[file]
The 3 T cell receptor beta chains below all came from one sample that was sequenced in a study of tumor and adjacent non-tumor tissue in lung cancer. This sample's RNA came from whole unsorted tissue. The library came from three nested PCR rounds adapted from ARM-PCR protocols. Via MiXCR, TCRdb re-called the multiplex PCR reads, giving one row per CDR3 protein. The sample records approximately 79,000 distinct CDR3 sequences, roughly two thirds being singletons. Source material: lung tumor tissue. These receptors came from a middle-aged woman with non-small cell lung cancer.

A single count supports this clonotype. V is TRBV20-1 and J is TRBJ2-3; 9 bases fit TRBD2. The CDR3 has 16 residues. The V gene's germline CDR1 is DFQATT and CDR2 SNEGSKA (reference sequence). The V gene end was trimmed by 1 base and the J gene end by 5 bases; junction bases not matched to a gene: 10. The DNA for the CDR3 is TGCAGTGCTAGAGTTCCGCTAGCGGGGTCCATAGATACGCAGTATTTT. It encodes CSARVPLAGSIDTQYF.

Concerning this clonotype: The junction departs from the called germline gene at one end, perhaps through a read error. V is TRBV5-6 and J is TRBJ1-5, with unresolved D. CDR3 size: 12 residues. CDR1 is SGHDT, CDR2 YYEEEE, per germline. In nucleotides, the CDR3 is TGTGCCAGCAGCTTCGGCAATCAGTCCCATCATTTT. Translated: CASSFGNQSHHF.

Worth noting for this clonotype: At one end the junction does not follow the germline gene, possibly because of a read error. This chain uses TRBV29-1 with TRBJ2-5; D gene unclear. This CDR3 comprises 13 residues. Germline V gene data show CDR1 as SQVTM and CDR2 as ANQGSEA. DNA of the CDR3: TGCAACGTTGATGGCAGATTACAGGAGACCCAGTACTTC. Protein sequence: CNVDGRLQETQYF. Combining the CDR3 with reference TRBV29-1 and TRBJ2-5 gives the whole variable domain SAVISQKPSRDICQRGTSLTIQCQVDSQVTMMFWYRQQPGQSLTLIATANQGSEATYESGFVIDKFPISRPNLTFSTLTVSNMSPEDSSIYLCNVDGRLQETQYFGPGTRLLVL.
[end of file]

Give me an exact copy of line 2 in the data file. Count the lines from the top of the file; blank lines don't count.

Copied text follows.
A single count supports this clonotype. V is TRBV20-1 and J is TRBJ2-3; 9 bases fit TRBD2. The CDR3 has 16 residues. The V gene's germline CDR1 is DFQATT and CDR2 SNEGSKA (reference sequence). The V gene end was trimmed by 1 base and the J gene end by 5 bases; junction bases not matched to a gene: 10. The DNA for the CDR3 is TGCAGTGCTAGAGTTCCGCTAGCGGGGTCCATAGATACGCAGTATTTT. It encodes CSARVPLAGSIDTQYF.